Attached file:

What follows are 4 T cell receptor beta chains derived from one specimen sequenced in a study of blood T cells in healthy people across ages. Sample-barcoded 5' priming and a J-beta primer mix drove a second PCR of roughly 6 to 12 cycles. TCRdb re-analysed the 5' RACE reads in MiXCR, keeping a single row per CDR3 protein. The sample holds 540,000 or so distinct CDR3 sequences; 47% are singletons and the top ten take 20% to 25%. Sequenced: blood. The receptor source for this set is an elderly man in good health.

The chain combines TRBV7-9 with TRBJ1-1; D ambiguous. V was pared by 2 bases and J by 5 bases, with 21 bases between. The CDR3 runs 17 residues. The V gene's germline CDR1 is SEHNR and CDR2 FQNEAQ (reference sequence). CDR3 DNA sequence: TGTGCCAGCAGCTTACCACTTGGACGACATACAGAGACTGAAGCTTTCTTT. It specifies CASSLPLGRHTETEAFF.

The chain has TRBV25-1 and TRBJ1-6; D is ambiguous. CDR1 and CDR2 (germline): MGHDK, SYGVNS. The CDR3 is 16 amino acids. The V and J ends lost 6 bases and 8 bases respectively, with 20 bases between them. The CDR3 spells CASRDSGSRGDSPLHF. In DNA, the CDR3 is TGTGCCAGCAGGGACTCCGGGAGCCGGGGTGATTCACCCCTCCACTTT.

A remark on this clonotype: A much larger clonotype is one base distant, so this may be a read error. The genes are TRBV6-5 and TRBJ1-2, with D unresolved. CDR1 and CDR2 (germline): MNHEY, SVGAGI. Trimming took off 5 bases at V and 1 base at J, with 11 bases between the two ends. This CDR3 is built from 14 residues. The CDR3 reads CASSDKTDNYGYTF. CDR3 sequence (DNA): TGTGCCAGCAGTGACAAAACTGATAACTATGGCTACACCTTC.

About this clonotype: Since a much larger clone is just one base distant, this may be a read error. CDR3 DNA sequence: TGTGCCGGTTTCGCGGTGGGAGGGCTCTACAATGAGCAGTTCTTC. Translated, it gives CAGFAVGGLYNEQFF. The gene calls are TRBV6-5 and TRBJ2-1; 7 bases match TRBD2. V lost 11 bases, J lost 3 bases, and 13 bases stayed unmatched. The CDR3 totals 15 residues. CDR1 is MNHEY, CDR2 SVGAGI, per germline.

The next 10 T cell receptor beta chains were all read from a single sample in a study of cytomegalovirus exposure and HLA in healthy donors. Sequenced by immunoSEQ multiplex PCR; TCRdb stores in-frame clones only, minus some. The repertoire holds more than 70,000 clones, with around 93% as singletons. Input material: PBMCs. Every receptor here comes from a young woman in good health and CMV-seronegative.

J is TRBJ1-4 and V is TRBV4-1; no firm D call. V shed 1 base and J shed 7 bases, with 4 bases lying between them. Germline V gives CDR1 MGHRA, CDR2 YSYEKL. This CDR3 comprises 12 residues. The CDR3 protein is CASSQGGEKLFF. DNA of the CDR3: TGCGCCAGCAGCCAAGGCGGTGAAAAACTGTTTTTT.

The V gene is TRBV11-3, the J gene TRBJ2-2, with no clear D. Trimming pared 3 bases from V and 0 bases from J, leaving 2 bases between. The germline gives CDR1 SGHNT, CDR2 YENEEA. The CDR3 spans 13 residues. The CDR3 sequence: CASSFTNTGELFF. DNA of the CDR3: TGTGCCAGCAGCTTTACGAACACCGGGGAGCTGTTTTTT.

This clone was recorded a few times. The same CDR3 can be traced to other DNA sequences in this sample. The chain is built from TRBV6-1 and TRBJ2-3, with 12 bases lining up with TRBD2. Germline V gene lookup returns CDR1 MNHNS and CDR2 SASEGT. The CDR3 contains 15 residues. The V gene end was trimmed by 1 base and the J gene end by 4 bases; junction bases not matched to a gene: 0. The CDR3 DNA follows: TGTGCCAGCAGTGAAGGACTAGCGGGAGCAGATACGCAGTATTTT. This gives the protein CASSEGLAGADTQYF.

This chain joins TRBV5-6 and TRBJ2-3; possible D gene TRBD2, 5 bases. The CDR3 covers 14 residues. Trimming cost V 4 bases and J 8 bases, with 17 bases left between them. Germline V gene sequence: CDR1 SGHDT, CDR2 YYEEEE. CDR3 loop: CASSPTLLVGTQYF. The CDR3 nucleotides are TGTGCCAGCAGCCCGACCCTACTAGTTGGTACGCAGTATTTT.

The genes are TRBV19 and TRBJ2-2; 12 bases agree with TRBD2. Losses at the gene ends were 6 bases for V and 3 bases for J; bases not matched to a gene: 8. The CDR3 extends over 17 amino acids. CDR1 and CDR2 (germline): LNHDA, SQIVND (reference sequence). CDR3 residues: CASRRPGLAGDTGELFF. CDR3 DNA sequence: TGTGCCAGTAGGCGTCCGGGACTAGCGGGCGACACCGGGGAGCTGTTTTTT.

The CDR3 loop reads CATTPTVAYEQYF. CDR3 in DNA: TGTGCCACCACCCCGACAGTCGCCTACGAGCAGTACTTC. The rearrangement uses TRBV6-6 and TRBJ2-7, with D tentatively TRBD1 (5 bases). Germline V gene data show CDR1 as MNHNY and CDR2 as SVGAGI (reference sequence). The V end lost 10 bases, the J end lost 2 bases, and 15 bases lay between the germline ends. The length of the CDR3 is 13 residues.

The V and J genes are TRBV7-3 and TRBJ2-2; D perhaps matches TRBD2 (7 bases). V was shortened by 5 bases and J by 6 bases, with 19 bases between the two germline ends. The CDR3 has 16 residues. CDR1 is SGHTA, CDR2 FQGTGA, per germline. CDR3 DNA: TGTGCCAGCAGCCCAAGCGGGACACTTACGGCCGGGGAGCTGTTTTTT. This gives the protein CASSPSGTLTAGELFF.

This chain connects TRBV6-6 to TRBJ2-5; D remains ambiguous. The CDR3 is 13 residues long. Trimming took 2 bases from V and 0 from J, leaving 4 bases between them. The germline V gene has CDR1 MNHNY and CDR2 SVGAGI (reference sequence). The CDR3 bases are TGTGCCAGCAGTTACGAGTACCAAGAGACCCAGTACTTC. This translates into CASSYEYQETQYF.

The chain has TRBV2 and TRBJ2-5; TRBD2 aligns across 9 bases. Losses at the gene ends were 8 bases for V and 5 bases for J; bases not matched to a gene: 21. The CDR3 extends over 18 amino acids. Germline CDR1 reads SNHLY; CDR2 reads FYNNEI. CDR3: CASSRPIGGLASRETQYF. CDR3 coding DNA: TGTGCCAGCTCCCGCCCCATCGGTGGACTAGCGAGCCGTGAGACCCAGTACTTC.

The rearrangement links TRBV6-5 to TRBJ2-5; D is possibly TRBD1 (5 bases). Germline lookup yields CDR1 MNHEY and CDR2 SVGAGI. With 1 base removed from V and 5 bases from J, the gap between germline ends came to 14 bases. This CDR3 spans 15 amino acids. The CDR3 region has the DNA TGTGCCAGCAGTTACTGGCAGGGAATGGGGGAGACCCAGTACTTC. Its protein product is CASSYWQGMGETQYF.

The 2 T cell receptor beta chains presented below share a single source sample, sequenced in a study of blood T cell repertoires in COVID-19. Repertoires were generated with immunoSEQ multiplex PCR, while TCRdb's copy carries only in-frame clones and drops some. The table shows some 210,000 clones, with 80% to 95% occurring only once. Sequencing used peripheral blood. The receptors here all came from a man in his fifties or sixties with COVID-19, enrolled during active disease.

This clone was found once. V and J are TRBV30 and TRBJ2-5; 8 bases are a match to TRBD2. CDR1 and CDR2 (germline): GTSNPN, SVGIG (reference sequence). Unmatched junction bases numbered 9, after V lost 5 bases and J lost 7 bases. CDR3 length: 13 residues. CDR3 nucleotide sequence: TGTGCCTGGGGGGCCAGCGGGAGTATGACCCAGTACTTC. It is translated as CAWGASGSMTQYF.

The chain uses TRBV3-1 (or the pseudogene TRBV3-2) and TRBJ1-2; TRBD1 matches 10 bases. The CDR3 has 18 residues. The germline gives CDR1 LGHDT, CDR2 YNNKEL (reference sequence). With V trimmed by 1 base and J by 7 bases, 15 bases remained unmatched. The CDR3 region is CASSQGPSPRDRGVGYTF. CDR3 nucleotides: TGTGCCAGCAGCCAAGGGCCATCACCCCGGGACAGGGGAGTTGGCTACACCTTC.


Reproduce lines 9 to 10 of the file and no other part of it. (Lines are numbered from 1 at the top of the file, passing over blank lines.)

This clone was recorded a few times. The same CDR3 can be traced to other DNA sequences in this sample. The chain is built from TRBV6-1 and TRBJ2-3, with 12 bases lining up with TRBD2. Germline V gene lookup returns CDR1 MNHNS and CDR2 SASEGT. The CDR3 contains 15 residues. The V gene end was trimmed by 1 base and the J gene end by 4 bases; junction bases not matched to a gene: 0. The CDR3 DNA follows: TGTGCCAGCAGTGAAGGACTAGCGGGAGCAGATACGCAGTATTTT. This gives the protein CASSEGLAGADTQYF.

This chain joins TRBV5-6 and TRBJ2-3; possible D gene TRBD2, 5 bases. The CDR3 covers 14 residues. Trimming cost V 4 bases and J 8 bases, with 17 bases left between them. Germline V gene sequence: CDR1 SGHDT, CDR2 YYEEEE. CDR3 loop: CASSPTLLVGTQYF. The CDR3 nucleotides are TGTGCCAGCAGCCCGACCCTACTAGTTGGTACGCAGTATTTT.